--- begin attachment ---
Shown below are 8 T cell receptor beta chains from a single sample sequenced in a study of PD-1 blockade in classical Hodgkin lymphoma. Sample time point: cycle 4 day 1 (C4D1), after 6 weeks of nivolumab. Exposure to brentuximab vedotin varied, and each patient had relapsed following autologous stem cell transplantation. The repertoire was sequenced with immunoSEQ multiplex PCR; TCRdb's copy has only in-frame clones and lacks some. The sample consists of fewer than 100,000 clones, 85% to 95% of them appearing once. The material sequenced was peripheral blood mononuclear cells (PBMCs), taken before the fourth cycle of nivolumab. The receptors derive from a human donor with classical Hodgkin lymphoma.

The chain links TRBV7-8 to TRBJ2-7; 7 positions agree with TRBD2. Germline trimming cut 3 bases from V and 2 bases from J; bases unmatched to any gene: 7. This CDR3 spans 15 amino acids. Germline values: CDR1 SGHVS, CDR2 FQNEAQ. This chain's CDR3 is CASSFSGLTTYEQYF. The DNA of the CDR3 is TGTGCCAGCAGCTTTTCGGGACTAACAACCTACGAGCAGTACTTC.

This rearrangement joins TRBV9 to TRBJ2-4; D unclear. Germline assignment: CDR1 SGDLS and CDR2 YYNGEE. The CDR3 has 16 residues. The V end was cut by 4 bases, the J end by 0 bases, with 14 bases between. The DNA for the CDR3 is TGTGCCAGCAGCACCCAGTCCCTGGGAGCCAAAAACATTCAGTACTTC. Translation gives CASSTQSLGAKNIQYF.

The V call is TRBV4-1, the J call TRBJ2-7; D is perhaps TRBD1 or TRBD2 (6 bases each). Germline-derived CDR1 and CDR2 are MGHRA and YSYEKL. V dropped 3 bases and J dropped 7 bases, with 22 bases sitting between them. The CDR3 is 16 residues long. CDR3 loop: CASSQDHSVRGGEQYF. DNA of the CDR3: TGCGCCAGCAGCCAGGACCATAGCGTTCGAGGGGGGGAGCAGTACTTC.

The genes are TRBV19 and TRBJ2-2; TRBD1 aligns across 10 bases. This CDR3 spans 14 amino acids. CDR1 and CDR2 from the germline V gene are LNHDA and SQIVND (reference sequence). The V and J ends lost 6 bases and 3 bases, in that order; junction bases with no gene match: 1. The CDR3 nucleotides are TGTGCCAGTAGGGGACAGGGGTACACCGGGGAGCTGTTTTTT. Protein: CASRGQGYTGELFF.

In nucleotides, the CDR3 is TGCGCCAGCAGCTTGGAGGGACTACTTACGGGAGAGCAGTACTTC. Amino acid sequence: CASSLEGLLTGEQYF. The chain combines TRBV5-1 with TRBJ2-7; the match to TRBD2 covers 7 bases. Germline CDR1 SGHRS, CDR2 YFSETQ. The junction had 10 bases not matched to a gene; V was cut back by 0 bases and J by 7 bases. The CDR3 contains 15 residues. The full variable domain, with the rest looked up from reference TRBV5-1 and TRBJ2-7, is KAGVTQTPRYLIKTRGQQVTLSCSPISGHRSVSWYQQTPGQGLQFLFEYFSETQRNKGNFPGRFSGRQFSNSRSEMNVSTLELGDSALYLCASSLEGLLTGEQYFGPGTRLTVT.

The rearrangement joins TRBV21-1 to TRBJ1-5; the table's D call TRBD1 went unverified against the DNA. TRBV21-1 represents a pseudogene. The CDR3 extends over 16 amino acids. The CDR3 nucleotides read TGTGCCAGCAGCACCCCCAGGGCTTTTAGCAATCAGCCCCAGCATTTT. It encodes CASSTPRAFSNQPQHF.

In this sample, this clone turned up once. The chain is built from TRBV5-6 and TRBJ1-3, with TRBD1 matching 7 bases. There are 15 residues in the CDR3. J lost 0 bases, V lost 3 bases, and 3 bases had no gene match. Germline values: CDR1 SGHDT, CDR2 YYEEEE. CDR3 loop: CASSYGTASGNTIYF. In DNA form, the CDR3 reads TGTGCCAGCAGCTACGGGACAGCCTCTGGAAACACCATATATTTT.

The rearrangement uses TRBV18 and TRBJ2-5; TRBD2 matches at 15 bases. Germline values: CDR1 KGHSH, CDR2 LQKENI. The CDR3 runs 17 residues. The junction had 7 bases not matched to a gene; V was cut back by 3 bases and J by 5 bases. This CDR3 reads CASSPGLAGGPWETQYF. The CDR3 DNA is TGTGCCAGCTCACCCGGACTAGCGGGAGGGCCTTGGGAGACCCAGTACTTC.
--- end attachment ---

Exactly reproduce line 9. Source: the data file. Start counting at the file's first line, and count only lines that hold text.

The rearrangement uses TRBV18 and TRBJ2-5; TRBD2 matches at 15 bases. Germline values: CDR1 KGHSH, CDR2 LQKENI. The CDR3 runs 17 residues. The junction had 7 bases not matched to a gene; V was cut back by 3 bases and J by 5 bases. This CDR3 reads CASSPGLAGGPWETQYF. The CDR3 DNA is TGTGCCAGCTCACCCGGACTAGCGGGAGGGCCTTGGGAGACCCAGTACTTC.